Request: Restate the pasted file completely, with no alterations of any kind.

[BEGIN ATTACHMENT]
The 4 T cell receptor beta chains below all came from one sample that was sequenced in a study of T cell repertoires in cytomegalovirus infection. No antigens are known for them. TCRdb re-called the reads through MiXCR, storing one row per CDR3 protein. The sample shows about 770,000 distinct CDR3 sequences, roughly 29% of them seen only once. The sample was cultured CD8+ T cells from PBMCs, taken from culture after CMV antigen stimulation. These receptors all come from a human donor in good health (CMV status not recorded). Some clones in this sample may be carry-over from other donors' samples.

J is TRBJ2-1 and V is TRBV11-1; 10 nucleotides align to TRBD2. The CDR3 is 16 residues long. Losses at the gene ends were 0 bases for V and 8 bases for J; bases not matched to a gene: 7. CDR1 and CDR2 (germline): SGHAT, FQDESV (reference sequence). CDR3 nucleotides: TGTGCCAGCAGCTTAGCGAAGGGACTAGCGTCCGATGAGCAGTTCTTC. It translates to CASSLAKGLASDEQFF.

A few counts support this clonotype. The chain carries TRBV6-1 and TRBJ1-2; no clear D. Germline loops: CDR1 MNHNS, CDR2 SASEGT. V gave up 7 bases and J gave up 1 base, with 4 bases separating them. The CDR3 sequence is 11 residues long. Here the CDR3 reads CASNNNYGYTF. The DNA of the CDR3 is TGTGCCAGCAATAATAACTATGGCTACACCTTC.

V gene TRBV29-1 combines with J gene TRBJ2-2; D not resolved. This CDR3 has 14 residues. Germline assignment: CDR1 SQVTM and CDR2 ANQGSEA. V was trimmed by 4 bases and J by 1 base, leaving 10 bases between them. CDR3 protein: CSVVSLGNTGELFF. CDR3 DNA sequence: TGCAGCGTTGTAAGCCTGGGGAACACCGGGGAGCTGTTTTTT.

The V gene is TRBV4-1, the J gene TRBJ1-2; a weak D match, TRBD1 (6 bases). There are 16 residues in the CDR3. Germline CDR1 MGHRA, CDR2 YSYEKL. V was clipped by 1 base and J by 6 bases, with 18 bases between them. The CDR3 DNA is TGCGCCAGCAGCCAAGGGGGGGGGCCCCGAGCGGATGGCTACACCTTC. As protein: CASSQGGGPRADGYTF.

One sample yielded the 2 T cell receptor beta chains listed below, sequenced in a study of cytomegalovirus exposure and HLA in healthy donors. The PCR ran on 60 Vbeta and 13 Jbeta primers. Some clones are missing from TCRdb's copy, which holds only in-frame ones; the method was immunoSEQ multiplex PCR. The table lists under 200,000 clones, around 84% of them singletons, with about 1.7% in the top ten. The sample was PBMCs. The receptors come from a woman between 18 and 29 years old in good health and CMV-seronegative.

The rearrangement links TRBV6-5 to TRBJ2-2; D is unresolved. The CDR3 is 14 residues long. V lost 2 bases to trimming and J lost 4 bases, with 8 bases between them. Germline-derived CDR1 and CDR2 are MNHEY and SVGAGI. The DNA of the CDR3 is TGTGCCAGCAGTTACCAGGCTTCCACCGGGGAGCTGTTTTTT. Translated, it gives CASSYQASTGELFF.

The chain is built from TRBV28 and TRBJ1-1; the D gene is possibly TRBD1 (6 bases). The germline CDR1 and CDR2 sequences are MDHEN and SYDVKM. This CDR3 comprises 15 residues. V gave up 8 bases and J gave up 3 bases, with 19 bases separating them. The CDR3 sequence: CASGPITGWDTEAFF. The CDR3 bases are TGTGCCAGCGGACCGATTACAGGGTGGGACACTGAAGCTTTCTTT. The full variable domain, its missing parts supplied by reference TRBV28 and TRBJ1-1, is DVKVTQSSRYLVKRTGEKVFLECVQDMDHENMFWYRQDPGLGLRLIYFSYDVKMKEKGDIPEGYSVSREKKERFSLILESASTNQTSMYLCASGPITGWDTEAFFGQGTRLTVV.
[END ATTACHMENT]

The 4 T cell receptor beta chains below all came from one sample that was sequenced in a study of T cell repertoires in cytomegalovirus infection. No antigens are known for them. TCRdb re-called the reads through MiXCR, storing one row per CDR3 protein. The sample shows about 770,000 distinct CDR3 sequences, roughly 29% of them seen only once. The sample was cultured CD8+ T cells from PBMCs, taken from culture after CMV antigen stimulation. These receptors all come from a human donor in good health (CMV status not recorded). Some clones in this sample may be carry-over from other donors' samples.

J is TRBJ2-1 and V is TRBV11-1; 10 nucleotides align to TRBD2. The CDR3 is 16 residues long. Losses at the gene ends were 0 bases for V and 8 bases for J; bases not matched to a gene: 7. CDR1 and CDR2 (germline): SGHAT, FQDESV (reference sequence). CDR3 nucleotides: TGTGCCAGCAGCTTAGCGAAGGGACTAGCGTCCGATGAGCAGTTCTTC. It translates to CASSLAKGLASDEQFF.

A few counts support this clonotype. The chain carries TRBV6-1 and TRBJ1-2; no clear D. Germline loops: CDR1 MNHNS, CDR2 SASEGT. V gave up 7 bases and J gave up 1 base, with 4 bases separating them. The CDR3 sequence is 11 residues long. Here the CDR3 reads CASNNNYGYTF. The DNA of the CDR3 is TGTGCCAGCAATAATAACTATGGCTACACCTTC.

V gene TRBV29-1 combines with J gene TRBJ2-2; D not resolved. This CDR3 has 14 residues. Germline assignment: CDR1 SQVTM and CDR2 ANQGSEA. V was trimmed by 4 bases and J by 1 base, leaving 10 bases between them. CDR3 protein: CSVVSLGNTGELFF. CDR3 DNA sequence: TGCAGCGTTGTAAGCCTGGGGAACACCGGGGAGCTGTTTTTT.

The V gene is TRBV4-1, the J gene TRBJ1-2; a weak D match, TRBD1 (6 bases). There are 16 residues in the CDR3. Germline CDR1 MGHRA, CDR2 YSYEKL. V was clipped by 1 base and J by 6 bases, with 18 bases between them. The CDR3 DNA is TGCGCCAGCAGCCAAGGGGGGGGGCCCCGAGCGGATGGCTACACCTTC. As protein: CASSQGGGPRADGYTF.

One sample yielded the 2 T cell receptor beta chains listed below, sequenced in a study of cytomegalovirus exposure and HLA in healthy donors. The PCR ran on 60 Vbeta and 13 Jbeta primers. Some clones are missing from TCRdb's copy, which holds only in-frame ones; the method was immunoSEQ multiplex PCR. The table lists under 200,000 clones, around 84% of them singletons, with about 1.7% in the top ten. The sample was PBMCs. The receptors come from a woman between 18 and 29 years old in good health and CMV-seronegative.

The rearrangement links TRBV6-5 to TRBJ2-2; D is unresolved. The CDR3 is 14 residues long. V lost 2 bases to trimming and J lost 4 bases, with 8 bases between them. Germline-derived CDR1 and CDR2 are MNHEY and SVGAGI. The DNA of the CDR3 is TGTGCCAGCAGTTACCAGGCTTCCACCGGGGAGCTGTTTTTT. Translated, it gives CASSYQASTGELFF.

The chain is built from TRBV28 and TRBJ1-1; the D gene is possibly TRBD1 (6 bases). The germline CDR1 and CDR2 sequences are MDHEN and SYDVKM. This CDR3 comprises 15 residues. V gave up 8 bases and J gave up 3 bases, with 19 bases separating them. The CDR3 sequence: CASGPITGWDTEAFF. The CDR3 bases are TGTGCCAGCGGACCGATTACAGGGTGGGACACTGAAGCTTTCTTT. The full variable domain, its missing parts supplied by reference TRBV28 and TRBJ1-1, is DVKVTQSSRYLVKRTGEKVFLECVQDMDHENMFWYRQDPGLGLRLIYFSYDVKMKEKGDIPEGYSVSREKKERFSLILESASTNQTSMYLCASGPITGWDTEAFFGQGTRLTVV.